To the north you’ll be able to see Sibley’s Round Top in the distance. In the future, the new McCosker portion of the park will be fully connected to the rest of Sibley Volcanic Preserve, The Wilder Development, and Orinda.

Pennyroyal in full bloom

On our hike we stumbled upon a couple of wild herbs that are fun to smell: pennyroyal and wild fennel.   Pennyroyal is a non-native perennial, which is a member of the mint family and quite common on the hike.

Soon the trail will reach the junction where the loop started, and then you return past the large metal barn the same way you came.

Note: You may encounter cows on this trail. No worries. Just walk in a wide arc around them and make sure not to get between a mother and a new calf. EBMUD and the East Bay Regional Park District both lease some grassland areas for cattle grazing. This is to keep the grass height down, which lessens the fire hazard during the dry season.

McCosker area map with hiking loop shown in red

Elevation map

Advertisements

Claremont Canyon Lookout

14 Jan

Length: .7 miles to lookout, 1.4 miles roundtrip
Time:  20 min to lookout and 20 min back
Difficulty:   Easy-Medium
Elevation Gain: There is a little climbing on the way back.
Dogs:  Yes
EBMUD Permit:  No
Calories: ~300
Highlights:  This is a great short hike to an amazing viewpoint in the Berkeley hills that looks out over Berkeley, Oakland and the whole northern bay.  It’s a great hike to take out-of-town visitors on, and it can be done or your way to or from Oakland/Berkeley.
Directions to Trailhead:  Take Highway 24 west to Fish Ranch Road (last exit before the Caldecott tunnel).  Go right on Fish Ranch Road.  When you reach a four-way intersection take a right on Grizzly Peak Blvd.   Drive about 8/10th of a mile.  When you see logs along the left side of the road and a fire road gate on the right, park on the right side.    This trailhead is called the Scotts Peak Trailhead and is less than 10 minutes from downtown Orinda!
Special Notes:  This hike is best on a clear day with good visibility.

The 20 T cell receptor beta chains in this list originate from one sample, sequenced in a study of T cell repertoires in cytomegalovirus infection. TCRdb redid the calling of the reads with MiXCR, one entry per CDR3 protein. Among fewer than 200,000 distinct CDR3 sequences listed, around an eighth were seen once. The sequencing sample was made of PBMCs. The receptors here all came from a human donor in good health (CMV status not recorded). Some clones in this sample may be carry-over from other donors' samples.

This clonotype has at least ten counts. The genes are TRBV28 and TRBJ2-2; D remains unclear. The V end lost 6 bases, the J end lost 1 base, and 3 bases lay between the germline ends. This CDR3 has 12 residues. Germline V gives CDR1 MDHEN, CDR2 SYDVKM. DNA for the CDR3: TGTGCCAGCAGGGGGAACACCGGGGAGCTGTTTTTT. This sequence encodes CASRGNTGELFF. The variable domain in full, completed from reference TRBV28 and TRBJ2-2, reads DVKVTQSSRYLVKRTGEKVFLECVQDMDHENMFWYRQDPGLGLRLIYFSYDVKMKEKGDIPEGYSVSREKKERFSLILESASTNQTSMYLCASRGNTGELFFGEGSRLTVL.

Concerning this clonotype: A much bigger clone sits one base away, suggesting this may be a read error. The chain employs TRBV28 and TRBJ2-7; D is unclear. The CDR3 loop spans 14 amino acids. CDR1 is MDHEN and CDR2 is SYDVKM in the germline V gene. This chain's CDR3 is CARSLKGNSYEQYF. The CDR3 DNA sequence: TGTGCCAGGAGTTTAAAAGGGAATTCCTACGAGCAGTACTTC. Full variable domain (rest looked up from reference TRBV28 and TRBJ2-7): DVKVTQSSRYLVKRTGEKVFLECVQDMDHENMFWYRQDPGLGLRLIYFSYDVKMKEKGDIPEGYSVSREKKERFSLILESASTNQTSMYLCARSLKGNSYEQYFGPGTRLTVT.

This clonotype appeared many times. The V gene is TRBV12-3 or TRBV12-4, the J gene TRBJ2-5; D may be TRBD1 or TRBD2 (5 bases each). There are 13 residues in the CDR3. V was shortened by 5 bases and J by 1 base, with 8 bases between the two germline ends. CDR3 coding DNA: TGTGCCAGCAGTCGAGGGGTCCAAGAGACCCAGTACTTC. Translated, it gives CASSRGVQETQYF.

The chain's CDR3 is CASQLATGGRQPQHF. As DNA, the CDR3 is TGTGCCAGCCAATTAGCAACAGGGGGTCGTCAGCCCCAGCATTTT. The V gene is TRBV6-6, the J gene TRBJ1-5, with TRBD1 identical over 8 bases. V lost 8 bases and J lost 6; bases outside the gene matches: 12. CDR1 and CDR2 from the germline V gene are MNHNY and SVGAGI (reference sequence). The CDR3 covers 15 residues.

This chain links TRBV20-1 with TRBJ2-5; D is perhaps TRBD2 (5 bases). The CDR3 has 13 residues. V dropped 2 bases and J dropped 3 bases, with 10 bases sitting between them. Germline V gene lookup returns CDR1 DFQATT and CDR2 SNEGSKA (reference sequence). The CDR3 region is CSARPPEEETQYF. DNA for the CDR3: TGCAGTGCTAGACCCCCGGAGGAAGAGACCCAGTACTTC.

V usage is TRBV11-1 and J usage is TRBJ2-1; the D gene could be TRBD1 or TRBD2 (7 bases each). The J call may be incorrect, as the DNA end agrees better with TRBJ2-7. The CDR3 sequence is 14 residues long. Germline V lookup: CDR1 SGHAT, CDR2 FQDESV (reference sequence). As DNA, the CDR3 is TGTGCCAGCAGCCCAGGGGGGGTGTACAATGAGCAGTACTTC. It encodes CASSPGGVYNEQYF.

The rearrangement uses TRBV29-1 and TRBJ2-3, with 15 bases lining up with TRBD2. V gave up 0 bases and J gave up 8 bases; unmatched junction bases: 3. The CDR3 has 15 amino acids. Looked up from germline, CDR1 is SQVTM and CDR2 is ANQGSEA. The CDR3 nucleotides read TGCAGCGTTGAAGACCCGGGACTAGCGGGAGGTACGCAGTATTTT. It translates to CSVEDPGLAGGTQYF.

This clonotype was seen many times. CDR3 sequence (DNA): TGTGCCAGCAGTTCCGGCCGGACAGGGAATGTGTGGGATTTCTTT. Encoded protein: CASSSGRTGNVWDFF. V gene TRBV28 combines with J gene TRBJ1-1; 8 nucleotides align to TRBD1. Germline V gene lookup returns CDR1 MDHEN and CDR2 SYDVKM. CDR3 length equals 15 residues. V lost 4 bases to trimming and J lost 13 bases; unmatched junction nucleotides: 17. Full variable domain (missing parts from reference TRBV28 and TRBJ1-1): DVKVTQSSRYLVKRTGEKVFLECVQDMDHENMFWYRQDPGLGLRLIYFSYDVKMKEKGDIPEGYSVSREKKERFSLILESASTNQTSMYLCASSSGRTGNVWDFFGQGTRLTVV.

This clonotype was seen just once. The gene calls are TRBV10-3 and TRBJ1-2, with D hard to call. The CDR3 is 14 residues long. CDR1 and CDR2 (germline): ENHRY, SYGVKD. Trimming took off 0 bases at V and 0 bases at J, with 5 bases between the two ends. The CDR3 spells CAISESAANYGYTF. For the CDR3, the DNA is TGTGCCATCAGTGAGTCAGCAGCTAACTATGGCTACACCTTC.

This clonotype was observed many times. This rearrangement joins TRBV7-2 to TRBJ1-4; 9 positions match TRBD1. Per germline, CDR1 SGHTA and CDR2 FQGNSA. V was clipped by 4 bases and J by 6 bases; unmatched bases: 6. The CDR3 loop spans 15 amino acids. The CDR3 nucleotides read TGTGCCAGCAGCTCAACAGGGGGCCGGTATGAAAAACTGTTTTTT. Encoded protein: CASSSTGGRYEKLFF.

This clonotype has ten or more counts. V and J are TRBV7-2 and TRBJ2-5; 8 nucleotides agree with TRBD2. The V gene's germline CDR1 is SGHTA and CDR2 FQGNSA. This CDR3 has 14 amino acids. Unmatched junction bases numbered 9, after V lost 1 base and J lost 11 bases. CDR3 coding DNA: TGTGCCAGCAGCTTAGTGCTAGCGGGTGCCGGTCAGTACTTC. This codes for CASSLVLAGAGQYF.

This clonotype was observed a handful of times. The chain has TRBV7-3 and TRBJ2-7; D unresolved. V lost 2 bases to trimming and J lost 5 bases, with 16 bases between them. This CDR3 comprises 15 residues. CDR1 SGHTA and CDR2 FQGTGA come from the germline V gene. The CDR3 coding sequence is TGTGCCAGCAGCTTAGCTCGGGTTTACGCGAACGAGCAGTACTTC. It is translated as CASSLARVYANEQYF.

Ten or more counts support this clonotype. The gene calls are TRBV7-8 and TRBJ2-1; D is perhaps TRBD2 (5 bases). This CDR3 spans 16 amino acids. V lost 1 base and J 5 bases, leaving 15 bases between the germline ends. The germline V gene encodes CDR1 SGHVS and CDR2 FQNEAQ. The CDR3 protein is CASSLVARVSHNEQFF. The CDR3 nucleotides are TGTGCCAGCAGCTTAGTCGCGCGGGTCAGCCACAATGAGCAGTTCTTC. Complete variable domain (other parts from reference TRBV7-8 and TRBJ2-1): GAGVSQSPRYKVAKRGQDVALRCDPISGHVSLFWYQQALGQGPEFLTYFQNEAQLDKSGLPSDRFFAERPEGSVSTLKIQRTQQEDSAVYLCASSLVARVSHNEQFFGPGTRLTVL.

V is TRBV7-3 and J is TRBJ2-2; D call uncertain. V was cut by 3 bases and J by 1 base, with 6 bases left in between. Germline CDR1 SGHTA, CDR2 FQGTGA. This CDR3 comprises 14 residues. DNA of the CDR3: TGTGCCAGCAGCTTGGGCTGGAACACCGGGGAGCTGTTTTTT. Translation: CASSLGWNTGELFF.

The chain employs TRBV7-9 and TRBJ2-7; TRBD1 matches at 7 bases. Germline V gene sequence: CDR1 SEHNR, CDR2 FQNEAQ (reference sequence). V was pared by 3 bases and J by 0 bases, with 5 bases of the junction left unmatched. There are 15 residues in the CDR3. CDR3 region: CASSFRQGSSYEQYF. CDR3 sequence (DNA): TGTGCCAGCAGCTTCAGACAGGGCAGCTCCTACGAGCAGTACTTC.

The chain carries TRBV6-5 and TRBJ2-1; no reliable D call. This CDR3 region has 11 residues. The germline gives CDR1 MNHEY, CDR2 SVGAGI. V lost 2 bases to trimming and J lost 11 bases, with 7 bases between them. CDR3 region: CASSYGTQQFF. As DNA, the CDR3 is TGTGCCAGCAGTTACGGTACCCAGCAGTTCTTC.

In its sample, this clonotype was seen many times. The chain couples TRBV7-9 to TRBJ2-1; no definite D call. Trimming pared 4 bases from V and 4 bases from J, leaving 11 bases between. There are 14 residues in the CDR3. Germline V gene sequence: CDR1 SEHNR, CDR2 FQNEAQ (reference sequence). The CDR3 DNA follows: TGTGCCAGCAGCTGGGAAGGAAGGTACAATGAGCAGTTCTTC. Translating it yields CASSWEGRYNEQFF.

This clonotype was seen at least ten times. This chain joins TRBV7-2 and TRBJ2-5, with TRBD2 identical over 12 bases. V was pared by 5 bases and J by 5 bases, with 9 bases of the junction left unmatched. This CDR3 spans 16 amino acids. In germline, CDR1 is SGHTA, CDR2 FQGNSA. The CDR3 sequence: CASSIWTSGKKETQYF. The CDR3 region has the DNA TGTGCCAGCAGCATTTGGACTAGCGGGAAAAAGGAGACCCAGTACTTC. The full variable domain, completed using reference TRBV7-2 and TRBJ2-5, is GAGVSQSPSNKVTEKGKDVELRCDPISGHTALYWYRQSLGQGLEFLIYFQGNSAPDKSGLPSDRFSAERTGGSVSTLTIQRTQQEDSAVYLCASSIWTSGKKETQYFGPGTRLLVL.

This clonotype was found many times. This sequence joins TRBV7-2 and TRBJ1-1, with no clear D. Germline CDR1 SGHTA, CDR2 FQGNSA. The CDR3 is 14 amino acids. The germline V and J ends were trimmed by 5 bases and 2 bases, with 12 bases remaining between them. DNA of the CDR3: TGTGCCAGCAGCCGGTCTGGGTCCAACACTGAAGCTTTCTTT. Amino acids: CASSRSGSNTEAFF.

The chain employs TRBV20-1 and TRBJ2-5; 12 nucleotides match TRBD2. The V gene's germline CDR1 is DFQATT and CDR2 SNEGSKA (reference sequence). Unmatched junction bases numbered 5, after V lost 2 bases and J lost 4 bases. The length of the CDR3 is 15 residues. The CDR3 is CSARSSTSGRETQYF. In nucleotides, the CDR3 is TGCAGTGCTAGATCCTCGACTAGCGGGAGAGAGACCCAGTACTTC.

Nearby Grizzly Peak (1759 feet), up past the Tilden Steam Train, was named for the California grizzly bear, which inhabited the local area until sometime in the late 1800s.  The last grizzly in all of California was killed in the Sierra foothills east of Fresno in August 1922.

Beginning of Side Hill Trail

Beginning of Side Hill Trail (Grizzly Peak Blvd. in foreground)

After parking you’ll see a small trail across the street that goes over one of the big logs (see picture).  This unmarked trail is called the Side Hill Trail.   And after a couple minutes you will be on the side of a hill (get it?) with truly jaw-dropping views of San Francisco and the Golden Gate Bridge.   Down to the immediate left is Telegraph Canyon, which feeds into Claremont Canyon.   Take your time and enjoy the views!  The land and trail that you’re hiking on is part of the University of California Preserve (map).

Claremont-Sidehill

View of Side Hill Trail (San Francisco in the distance)

Claremont-Sidehill-Robert

My friend Robert enjoying the view

After 10 minutes or so on this single-track trail, you’ll emerge onto a fire road.  Remember this spot, because when you’re on your way back, it’s easy to walk right by this small trail.   Take a left going downhill.   Right away you’ll reach a four-way junction (see picture).  Going right will take you on a pleasant, flat fire road that ends at the U.C. Campus (near the Lawrence Hall of Science), and is popular with student joggers.  Going left will take you on the Claremont Trail, which descends down into Claremont Canyon.  For this hike just go straight through the intersection on what’s called the East-West Trail.   You’ll be walking on Panoramic Ridge and boy is it panoramic!

Four-way junction.  Go straight across.

Four-way junction. Go straight across.

Little side trail to the lookout on the right side.

Little side trail to the lookout on the right side.

After just a couple minutes you’ll see a little hill in front of you with a small trail on the right side (see picture).  Take that trail out to an amazing viewpoint!!  It’s a great place to bring a snack or lunch.  But the only place to sit is on the ground and there is no shade.   So prepare accordingly.   There is a little labyrinth that kids will enjoy.